The United States Aircraft Carrier – It is known as 4.5 acres of sovereign American territory. On its decks, inside its islands, down in the berthing compartments, serving in the chow hall, machine shops, electrical shops, laundry rooms, and ship’s stores, over 5,000 Sailors and Marines keep this small city moving 24 hours a day, 7 days a week.

A carrier like the USS George Washington (CVN-73), nicknamed The GW, is a Nimitz class aircraft carrier. It is propelled by two Westinghouse A4W nuclear reactors and can reach speeds of over 30 knots. The GW has four catapults and, with an entire air wing aboard, carries around 75 fixed wing like the F-18 Hornet and helicopters.

The United States has eleven carriers — ten belonging to the Nimitz class, and the USS Gerald R. Ford is in its own class entirely. The carrier is a projection of America’s military power around the world. These superstructures have everything a small city would need to function. To the civilian, these mammoth ships are very intriguing. Did you know a carrier not only has a bridge and a flight deck, but also a hangar deck, weight rooms, berthing areas, chow halls, their own post offices, and even a brig (jail)? If you want to see an active United States carrier up close you will need to go down and see a recruiter. Otherwise, if you have a family member currently serving on a carrier, you can take part in a “Tiger Cruise”, where family members are invited aboard a ship that is underway to experience where their sons and daughters live and work.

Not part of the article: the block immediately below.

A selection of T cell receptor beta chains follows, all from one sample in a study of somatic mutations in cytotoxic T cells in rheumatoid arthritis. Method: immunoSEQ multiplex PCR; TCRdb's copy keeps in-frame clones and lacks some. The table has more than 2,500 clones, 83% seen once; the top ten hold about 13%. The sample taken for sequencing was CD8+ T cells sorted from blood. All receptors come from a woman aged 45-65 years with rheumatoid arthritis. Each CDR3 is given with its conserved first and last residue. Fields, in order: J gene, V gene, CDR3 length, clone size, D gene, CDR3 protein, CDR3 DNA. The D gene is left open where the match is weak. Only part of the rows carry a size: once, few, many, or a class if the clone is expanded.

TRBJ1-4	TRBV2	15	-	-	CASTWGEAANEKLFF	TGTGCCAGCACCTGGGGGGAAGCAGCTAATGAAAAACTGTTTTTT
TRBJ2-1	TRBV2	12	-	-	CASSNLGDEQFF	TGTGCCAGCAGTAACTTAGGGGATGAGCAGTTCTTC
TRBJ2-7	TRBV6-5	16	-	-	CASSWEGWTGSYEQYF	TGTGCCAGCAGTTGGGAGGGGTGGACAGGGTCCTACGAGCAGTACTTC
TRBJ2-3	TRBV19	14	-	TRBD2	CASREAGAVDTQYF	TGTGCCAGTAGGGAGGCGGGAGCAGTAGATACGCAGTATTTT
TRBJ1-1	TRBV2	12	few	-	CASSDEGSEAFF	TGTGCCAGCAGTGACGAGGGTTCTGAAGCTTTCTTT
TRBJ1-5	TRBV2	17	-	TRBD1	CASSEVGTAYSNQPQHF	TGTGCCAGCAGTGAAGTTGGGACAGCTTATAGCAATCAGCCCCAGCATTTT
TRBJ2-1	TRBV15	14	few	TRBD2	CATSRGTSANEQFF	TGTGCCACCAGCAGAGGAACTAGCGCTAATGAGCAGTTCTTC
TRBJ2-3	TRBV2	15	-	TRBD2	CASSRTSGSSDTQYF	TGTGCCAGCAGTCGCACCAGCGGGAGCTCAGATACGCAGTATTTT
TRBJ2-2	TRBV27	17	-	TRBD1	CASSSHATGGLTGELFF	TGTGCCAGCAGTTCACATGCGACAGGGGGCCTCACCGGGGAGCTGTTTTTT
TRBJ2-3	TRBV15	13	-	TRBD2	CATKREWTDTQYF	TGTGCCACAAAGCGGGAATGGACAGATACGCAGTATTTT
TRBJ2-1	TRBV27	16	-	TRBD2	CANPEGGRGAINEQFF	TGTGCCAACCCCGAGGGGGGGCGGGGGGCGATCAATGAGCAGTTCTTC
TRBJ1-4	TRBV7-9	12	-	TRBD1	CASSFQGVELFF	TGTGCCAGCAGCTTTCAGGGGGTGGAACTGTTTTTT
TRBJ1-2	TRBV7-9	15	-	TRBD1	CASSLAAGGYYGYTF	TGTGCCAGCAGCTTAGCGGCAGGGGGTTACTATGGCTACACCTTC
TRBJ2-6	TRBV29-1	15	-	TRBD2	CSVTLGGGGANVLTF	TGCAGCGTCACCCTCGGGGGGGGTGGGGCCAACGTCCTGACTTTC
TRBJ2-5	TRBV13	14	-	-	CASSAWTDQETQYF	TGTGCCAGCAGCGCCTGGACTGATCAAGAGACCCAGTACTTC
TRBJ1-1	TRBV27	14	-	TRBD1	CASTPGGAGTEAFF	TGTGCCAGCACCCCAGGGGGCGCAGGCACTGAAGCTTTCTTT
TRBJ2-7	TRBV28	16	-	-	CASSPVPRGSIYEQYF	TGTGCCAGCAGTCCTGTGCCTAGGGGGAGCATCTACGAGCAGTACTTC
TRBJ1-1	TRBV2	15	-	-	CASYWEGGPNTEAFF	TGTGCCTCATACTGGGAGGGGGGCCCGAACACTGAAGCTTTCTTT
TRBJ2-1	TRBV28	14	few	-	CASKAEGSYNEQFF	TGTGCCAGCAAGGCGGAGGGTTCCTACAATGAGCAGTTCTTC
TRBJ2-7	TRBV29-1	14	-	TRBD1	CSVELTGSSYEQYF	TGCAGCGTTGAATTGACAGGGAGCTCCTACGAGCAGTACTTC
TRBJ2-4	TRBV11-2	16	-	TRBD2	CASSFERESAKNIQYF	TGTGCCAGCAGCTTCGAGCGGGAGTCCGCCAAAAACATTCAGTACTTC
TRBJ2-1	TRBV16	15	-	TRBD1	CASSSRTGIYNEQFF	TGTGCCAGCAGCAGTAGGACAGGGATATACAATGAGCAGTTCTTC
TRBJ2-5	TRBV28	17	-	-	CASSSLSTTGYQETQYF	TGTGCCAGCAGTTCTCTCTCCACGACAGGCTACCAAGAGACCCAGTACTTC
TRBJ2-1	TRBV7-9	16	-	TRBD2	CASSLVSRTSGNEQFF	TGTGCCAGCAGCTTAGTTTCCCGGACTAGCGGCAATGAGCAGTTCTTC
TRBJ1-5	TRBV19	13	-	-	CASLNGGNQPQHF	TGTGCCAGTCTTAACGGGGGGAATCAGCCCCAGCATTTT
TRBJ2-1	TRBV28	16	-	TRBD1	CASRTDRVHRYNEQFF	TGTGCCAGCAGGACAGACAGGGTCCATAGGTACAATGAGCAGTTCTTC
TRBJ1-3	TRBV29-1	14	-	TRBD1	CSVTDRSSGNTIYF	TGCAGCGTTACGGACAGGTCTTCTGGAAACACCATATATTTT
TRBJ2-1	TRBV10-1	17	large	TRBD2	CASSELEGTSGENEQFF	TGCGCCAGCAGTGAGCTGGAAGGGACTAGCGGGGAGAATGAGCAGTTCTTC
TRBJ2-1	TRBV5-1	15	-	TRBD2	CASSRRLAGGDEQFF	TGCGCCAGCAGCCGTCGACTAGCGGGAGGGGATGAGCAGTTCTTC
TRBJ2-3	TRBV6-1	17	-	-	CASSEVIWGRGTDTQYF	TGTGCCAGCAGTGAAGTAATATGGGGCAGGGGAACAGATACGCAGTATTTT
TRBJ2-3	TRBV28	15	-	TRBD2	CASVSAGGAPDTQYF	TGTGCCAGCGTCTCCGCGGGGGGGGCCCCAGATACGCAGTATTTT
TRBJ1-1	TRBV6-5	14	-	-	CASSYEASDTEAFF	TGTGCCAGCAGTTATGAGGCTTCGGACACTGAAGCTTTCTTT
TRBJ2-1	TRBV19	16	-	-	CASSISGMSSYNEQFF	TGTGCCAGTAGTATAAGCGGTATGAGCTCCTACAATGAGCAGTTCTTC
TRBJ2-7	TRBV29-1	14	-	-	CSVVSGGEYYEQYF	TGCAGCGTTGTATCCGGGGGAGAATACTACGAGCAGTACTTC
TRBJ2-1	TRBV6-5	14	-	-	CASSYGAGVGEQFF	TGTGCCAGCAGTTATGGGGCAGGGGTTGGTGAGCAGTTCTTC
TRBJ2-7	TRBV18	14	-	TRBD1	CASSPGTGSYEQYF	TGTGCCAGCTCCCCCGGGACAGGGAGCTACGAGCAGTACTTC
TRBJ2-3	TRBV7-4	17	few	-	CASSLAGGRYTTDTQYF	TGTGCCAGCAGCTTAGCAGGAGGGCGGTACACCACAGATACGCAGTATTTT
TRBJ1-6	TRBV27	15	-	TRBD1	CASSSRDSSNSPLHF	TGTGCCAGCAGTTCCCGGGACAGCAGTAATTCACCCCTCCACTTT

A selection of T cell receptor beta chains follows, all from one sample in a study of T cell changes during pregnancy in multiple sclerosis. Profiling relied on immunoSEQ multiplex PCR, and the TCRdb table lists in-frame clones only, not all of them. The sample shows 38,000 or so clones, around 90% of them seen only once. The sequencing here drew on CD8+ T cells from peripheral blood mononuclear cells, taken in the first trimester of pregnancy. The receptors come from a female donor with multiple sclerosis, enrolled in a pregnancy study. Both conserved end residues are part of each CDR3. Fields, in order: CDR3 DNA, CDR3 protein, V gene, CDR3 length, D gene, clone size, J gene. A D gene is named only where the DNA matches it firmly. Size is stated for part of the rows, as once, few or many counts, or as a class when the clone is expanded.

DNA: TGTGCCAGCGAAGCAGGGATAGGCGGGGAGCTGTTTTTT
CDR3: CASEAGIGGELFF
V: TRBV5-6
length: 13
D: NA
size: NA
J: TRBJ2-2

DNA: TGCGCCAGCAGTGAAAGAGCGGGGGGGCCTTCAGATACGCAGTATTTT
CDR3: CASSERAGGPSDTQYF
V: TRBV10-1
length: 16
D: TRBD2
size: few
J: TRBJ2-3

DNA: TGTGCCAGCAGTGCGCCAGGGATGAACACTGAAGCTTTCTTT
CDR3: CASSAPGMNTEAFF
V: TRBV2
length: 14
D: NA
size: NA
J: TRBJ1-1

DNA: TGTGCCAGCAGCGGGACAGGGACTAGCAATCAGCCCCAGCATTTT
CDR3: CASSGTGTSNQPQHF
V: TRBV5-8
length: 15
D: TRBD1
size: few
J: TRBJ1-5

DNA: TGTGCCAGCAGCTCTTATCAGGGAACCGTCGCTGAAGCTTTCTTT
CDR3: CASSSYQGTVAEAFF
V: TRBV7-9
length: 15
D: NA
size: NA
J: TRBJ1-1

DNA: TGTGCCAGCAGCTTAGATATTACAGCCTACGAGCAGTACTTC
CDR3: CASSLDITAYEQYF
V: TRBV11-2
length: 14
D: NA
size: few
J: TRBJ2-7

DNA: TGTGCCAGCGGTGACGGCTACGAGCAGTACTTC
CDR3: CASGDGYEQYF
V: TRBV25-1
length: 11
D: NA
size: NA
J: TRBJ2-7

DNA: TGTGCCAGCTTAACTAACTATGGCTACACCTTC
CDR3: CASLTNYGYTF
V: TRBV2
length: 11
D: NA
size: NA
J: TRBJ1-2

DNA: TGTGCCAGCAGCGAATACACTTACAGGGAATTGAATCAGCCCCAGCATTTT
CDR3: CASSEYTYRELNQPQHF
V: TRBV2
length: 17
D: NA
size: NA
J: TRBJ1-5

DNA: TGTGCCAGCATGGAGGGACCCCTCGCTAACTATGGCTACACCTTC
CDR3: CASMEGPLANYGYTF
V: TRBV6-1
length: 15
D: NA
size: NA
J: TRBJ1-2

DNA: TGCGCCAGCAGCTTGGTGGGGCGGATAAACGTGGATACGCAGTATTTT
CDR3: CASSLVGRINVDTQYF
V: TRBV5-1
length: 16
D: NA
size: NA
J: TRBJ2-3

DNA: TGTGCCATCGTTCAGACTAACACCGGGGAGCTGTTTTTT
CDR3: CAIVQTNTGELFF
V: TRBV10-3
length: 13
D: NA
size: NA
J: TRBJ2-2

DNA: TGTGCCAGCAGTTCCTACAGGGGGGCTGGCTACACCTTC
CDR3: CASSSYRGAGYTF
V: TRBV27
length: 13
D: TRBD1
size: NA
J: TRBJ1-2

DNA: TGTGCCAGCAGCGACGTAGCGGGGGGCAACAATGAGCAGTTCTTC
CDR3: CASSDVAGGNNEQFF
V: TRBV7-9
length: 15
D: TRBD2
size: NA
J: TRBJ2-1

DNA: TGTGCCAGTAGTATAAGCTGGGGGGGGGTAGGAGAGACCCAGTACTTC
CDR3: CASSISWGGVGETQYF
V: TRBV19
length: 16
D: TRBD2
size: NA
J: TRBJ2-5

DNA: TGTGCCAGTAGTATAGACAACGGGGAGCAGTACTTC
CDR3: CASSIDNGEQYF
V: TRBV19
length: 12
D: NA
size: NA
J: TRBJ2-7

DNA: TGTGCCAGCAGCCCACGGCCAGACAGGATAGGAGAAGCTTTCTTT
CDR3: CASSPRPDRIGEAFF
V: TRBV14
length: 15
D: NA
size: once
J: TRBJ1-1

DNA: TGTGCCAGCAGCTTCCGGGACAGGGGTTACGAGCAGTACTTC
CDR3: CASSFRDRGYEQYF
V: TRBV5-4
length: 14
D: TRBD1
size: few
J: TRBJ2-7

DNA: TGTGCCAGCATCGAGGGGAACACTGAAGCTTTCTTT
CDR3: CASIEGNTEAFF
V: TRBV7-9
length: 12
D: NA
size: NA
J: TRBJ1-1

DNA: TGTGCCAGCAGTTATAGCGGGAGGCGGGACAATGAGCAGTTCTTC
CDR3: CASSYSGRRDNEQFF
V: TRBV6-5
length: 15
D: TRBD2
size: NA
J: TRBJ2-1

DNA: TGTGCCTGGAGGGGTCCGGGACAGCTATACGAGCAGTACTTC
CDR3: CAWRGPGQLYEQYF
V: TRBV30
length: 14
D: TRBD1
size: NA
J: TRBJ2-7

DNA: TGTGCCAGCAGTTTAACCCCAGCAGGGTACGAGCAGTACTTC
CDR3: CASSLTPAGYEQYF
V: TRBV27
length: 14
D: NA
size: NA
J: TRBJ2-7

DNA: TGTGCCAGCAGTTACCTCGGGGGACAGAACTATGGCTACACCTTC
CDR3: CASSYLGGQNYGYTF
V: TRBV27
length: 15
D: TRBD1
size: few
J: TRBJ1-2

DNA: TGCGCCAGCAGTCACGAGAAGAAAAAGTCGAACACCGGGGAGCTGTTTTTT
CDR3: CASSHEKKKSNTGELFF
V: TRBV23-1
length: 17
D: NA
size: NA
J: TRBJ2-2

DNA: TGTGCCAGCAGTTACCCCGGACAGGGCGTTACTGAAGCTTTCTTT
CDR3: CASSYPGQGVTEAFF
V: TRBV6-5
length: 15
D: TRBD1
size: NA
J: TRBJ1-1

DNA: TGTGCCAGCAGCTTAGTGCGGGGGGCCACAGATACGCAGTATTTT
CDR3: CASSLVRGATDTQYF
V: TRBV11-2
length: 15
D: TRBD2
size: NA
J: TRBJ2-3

For the rest of us, we have the public relations departments onboard ships like the USS Carl Vinson (CVN-7) to thank for multiple videos of day-to-day life aboard a U.S. carrier. On Youtube, there are also civilians filming their tours on these ships as special guests and are generous enough to upload their videos. We have included multiple links below for you to experience it for yourself.

As a bonus, we have also shared an article by Yank Rutherford, RADM U.S. Navy (Ret.), who shares his experience as commander of the aircraft carrier USS George Washington from 1997-2000.

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